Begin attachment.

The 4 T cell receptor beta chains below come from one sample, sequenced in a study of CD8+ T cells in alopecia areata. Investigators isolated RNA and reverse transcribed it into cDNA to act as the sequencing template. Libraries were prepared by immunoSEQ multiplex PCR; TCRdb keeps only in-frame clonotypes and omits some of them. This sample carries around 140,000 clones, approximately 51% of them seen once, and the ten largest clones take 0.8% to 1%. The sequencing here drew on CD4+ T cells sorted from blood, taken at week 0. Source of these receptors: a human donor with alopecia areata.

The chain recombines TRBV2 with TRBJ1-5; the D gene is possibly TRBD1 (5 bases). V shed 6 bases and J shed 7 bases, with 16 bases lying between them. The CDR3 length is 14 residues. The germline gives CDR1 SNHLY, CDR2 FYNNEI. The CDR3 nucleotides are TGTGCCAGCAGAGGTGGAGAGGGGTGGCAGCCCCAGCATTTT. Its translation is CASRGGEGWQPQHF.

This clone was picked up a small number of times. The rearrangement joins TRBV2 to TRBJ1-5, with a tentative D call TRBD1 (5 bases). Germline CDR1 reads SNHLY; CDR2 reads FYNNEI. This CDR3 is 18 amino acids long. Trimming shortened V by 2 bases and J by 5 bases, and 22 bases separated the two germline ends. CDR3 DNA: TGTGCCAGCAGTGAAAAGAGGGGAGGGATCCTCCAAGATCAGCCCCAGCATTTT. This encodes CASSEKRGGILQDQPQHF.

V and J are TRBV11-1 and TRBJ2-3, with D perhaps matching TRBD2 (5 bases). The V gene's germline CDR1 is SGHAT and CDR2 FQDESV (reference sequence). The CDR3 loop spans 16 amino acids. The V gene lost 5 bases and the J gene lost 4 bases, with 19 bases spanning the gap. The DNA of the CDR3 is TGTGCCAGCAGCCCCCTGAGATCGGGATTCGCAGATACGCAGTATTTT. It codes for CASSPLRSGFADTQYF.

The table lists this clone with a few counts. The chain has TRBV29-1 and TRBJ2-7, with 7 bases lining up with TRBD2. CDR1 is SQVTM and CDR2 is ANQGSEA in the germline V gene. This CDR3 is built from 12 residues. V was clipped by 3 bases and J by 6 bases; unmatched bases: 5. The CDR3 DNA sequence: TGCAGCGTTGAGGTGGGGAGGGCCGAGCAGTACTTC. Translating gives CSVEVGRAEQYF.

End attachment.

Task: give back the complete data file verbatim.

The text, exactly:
The 4 T cell receptor beta chains below come from one sample, sequenced in a study of CD8+ T cells in alopecia areata. Investigators isolated RNA and reverse transcribed it into cDNA to act as the sequencing template. Libraries were prepared by immunoSEQ multiplex PCR; TCRdb keeps only in-frame clonotypes and omits some of them. This sample carries around 140,000 clones, approximately 51% of them seen once, and the ten largest clones take 0.8% to 1%. The sequencing here drew on CD4+ T cells sorted from blood, taken at week 0. Source of these receptors: a human donor with alopecia areata.

The chain recombines TRBV2 with TRBJ1-5; the D gene is possibly TRBD1 (5 bases). V shed 6 bases and J shed 7 bases, with 16 bases lying between them. The CDR3 length is 14 residues. The germline gives CDR1 SNHLY, CDR2 FYNNEI. The CDR3 nucleotides are TGTGCCAGCAGAGGTGGAGAGGGGTGGCAGCCCCAGCATTTT. Its translation is CASRGGEGWQPQHF.

This clone was picked up a small number of times. The rearrangement joins TRBV2 to TRBJ1-5, with a tentative D call TRBD1 (5 bases). Germline CDR1 reads SNHLY; CDR2 reads FYNNEI. This CDR3 is 18 amino acids long. Trimming shortened V by 2 bases and J by 5 bases, and 22 bases separated the two germline ends. CDR3 DNA: TGTGCCAGCAGTGAAAAGAGGGGAGGGATCCTCCAAGATCAGCCCCAGCATTTT. This encodes CASSEKRGGILQDQPQHF.

V and J are TRBV11-1 and TRBJ2-3, with D perhaps matching TRBD2 (5 bases). The V gene's germline CDR1 is SGHAT and CDR2 FQDESV (reference sequence). The CDR3 loop spans 16 amino acids. The V gene lost 5 bases and the J gene lost 4 bases, with 19 bases spanning the gap. The DNA of the CDR3 is TGTGCCAGCAGCCCCCTGAGATCGGGATTCGCAGATACGCAGTATTTT. It codes for CASSPLRSGFADTQYF.

The table lists this clone with a few counts. The chain has TRBV29-1 and TRBJ2-7, with 7 bases lining up with TRBD2. CDR1 is SQVTM and CDR2 is ANQGSEA in the germline V gene. This CDR3 is built from 12 residues. V was clipped by 3 bases and J by 6 bases; unmatched bases: 5. The CDR3 DNA sequence: TGCAGCGTTGAGGTGGGGAGGGCCGAGCAGTACTTC. Translating gives CSVEVGRAEQYF.